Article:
Thursday, October 11, 2018

THE CURSE OF THE CAT PEOPLE (1944) Blu-ray review

The Curse of the Cat People (1944) d. Gunther Von Fritsch / Robert Wise (USA) (70 min)

Despite identical cast and characters from Cat People, this peculiar sequel (featuring neither cats nor curses) is more childhood fable than atmospheric chiller, which may confound fans of the original. Producer Val Lewton and co-directors Von Fritsch and Wise concern themselves this time not with the sexuality of shapeshifting cat women, but with the loneliness of a young girl.

The story picks up five years after the events of the 1942 film, with returnees Kent Smith and Jane Randolph’s characters of Ollie and Alice Reed, now happily married, though Ollie’s former marriage to Irena (Simone Simon) still casts the occasional shadow. Their daughter Amy (Ann Carter) is a dreamy child unable to fit in with her peers, finding solace in a world of imagination, much to the chagrin of her father. The companionless child’s desperate search for “a friend” leads to a peculiar relationship with an aging stage actress Julia Farren (Julia Dean), whose gift of a ring conjures the image of Irena to Amy.

Dewitt Bodeen’s multi-layered storyline is engaging and the sentimental journey charming, though Lewton’s hijacked title may leave some viewers feeling hoodwinked. (The film did not do well with either audiences or critics of the time, but has grown in estimation over the years.) That said, Carter gives a wonderful central performance, with the relationship between Dean and estranged adult daughter Elizabeth Russell a fascinating one to observe, while Lewton regular Sir Lancelot shines as the kindly house servant Edward. A terrific offering, often neglected when “Christmas Horror” lists are circulated, and well worth tracking down and snuggling up with.

Shout! Factory’s high definition presentation offers Gregory Mank’s archival commentary track (which features audio excerpts with Simone Simon), as well as a stellar new track with author/historian Steve Haberman. Both of these are fantastic supplements, equaled by Constantine Nasr’s 30 min featurette, “Lewton’s Muse: The Dark Eyes of Simone Simon” examines the actress’ life and career from her screen debut in Durand contre Durand (1931), her tempestuous relationship with Hollywood and its studios (and studio heads), the tabloids that whipped up flashy stories of her myriad romantic relationships while digging at her heavy French accent, and her star-making roles in Jean Renoir’s Le Bete Humaine (opposite Jean Gabin), The Devil and Daniel Webster, and, of course, Cat People and its sequel. It’s a lovely tribute to a mysterious and fascinating personality and talent who has slipped into near-obscurity, remembered only by classic horror fans (such as Nasr, who lovingly narrates the documentary short).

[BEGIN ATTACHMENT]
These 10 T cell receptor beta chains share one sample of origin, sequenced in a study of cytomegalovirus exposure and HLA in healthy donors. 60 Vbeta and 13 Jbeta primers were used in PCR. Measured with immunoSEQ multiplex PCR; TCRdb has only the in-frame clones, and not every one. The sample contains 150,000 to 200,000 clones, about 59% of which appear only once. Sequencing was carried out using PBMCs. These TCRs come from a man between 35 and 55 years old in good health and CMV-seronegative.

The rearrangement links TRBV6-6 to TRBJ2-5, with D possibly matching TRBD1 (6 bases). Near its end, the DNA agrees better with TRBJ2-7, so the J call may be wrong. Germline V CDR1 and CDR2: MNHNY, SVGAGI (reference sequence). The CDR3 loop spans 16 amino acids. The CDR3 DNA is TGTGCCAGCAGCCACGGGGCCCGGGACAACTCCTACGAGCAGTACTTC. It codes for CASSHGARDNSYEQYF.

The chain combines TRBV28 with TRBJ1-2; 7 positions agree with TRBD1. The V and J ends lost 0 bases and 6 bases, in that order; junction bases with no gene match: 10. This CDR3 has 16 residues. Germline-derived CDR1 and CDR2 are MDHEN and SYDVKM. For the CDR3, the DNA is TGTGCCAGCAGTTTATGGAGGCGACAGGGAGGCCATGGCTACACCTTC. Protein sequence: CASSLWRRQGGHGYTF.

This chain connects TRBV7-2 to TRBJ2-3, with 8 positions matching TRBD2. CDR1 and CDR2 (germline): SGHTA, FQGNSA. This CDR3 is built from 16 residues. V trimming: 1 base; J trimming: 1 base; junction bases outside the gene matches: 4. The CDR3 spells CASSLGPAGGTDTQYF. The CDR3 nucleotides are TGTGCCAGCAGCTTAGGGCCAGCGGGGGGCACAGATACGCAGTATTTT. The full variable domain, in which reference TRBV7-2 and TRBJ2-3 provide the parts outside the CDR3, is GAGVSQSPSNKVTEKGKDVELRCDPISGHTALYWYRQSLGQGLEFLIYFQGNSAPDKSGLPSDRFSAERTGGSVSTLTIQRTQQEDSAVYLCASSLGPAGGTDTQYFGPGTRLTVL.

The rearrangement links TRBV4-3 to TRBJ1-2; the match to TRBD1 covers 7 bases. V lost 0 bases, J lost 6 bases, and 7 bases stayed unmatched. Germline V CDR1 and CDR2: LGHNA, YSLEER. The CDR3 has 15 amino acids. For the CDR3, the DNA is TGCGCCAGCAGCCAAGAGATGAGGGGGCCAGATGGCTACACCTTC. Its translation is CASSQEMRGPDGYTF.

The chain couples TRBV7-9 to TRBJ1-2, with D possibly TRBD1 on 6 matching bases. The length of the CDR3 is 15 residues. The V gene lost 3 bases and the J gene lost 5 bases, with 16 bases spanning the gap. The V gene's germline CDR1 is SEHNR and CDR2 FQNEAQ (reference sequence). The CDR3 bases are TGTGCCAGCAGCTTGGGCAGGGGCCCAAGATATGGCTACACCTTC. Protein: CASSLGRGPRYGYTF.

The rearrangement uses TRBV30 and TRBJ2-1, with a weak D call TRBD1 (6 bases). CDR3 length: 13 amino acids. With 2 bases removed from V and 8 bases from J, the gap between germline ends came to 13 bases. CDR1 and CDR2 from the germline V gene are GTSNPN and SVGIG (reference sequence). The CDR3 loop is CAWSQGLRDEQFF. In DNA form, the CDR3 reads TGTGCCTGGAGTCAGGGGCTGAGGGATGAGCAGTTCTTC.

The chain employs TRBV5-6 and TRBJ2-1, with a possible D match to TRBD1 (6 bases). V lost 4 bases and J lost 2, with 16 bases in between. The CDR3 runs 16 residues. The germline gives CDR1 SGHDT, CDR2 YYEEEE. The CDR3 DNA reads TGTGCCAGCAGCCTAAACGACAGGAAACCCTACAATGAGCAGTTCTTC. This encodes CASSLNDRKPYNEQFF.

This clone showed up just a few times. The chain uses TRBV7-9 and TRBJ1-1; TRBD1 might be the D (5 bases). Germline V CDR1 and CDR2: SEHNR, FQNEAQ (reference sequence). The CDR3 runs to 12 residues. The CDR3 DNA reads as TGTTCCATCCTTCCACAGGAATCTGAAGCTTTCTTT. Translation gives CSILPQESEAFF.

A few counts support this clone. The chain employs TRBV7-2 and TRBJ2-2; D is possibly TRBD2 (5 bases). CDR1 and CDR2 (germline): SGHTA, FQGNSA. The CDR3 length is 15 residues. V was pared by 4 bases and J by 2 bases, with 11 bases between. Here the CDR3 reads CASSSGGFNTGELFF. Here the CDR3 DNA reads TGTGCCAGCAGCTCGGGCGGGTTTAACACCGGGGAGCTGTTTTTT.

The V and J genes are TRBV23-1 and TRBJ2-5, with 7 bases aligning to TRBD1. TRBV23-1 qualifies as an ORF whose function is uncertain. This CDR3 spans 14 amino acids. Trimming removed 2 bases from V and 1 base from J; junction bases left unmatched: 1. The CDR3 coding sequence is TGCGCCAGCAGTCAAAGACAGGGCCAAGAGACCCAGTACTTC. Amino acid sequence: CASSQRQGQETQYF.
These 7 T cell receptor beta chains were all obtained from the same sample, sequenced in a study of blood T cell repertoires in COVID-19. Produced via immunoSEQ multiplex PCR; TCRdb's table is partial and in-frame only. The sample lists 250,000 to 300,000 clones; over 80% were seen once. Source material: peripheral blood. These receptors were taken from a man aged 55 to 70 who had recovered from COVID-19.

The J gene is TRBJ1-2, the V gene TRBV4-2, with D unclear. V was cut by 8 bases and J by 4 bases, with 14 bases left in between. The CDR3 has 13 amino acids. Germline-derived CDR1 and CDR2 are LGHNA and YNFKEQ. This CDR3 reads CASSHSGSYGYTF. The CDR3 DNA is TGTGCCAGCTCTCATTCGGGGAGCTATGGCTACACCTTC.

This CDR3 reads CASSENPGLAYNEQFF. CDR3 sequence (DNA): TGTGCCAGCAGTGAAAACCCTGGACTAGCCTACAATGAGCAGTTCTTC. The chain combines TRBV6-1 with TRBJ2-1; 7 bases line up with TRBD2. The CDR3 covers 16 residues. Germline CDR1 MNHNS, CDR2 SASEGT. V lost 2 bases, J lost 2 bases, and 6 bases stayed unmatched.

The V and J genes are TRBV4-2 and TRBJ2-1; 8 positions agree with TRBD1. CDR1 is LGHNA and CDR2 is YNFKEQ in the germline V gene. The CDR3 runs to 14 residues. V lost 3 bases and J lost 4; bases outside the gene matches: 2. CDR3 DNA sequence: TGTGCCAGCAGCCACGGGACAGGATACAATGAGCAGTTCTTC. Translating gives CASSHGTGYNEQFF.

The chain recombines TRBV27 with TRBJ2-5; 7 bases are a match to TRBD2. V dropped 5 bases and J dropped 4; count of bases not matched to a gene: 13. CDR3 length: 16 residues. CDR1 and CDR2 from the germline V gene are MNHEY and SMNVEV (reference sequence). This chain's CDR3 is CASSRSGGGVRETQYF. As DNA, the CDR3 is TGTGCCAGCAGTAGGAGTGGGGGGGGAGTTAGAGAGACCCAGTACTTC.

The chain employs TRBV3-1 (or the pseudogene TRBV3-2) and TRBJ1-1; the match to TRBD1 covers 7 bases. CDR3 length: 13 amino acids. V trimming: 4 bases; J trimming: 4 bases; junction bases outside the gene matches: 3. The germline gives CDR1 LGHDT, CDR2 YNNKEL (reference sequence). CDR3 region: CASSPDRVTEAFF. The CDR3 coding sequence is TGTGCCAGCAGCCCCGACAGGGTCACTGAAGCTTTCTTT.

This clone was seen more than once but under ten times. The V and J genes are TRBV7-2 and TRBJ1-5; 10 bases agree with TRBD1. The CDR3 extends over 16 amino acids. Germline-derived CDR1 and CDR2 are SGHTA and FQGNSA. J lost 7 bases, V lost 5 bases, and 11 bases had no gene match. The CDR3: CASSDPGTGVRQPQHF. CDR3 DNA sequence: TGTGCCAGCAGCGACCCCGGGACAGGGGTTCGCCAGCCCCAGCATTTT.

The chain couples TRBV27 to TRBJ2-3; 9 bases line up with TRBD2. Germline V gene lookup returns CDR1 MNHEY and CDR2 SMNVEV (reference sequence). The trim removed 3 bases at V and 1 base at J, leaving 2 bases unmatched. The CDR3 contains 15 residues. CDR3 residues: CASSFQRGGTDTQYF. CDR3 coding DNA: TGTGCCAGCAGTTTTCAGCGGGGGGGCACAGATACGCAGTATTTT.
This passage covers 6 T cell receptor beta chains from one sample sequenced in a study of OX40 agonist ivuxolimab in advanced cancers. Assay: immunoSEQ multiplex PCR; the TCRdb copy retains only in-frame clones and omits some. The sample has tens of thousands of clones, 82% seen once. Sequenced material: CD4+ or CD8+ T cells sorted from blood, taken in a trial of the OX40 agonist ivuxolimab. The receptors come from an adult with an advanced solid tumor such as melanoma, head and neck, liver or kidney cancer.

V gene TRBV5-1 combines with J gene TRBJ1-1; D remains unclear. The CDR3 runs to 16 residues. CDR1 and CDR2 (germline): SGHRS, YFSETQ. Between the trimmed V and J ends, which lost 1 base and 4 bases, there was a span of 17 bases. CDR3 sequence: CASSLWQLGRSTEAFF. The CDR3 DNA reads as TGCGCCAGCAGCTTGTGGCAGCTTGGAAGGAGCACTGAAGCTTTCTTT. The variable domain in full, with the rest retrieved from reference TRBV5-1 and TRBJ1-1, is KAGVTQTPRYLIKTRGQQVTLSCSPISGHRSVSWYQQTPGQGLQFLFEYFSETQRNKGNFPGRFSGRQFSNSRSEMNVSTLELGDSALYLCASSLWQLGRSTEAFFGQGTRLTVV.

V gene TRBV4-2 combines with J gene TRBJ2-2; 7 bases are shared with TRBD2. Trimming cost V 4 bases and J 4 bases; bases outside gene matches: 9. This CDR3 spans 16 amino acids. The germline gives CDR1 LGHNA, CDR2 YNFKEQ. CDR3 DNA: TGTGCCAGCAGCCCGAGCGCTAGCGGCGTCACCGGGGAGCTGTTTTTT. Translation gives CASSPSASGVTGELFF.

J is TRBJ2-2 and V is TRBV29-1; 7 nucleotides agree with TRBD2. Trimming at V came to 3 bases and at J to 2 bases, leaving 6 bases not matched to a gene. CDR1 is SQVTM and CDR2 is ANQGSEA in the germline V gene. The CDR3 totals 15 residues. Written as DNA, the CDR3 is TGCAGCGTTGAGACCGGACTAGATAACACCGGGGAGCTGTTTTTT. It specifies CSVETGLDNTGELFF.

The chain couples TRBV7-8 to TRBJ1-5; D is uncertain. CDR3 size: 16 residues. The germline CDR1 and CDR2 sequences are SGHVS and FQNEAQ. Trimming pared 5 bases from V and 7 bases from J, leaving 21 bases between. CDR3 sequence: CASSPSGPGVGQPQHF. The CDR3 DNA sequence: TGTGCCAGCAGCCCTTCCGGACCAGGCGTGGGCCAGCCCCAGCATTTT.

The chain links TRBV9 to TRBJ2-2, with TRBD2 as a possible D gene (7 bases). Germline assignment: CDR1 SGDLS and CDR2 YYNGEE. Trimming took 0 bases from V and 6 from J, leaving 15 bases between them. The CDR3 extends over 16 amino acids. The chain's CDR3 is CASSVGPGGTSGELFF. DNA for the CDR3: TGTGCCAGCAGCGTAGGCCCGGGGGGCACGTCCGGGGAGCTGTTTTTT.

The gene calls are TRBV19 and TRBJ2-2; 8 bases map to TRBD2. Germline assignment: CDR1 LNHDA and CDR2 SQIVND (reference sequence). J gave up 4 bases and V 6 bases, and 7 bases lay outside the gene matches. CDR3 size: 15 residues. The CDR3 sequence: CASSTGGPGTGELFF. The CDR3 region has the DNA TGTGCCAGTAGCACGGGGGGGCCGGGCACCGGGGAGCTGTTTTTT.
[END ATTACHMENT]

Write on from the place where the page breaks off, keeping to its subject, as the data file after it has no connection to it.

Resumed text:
There’s also a 20-min audio interview conducted in 2007 by Tom Weaver with Curse of the Cat People’s real star, Ann Carter, who shares her memories of being a young actress, and specifically with the film. The package is capped by theatrical trailers and a stills gallery.

The Curse of the Cat People is available now on Blu-ray from Shout! Factory and can be ordered HERE:


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